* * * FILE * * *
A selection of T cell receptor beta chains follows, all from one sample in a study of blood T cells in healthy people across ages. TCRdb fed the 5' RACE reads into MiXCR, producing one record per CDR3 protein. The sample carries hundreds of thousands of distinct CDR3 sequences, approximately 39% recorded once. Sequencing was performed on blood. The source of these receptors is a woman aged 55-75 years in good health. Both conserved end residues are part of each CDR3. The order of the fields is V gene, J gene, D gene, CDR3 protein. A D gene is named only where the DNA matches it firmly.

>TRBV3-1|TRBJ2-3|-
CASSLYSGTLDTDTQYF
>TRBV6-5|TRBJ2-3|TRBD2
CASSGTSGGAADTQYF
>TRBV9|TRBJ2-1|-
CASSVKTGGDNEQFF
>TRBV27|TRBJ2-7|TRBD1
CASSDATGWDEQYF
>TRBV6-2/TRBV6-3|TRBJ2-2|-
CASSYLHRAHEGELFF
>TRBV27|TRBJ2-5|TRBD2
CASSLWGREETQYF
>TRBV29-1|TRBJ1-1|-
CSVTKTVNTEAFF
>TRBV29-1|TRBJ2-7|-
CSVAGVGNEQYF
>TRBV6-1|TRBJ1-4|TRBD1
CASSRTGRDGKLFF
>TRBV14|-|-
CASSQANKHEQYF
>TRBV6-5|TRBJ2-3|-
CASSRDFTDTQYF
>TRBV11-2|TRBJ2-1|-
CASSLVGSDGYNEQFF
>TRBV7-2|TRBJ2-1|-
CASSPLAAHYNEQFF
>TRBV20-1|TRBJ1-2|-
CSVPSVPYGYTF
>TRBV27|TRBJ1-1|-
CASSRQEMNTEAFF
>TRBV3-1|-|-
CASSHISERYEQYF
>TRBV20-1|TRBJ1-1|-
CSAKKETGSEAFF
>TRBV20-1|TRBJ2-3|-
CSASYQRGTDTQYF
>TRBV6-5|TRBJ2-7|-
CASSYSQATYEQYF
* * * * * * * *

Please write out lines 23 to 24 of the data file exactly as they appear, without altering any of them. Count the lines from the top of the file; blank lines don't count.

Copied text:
CASSRDFTDTQYF
>TRBV11-2|TRBJ2-1|-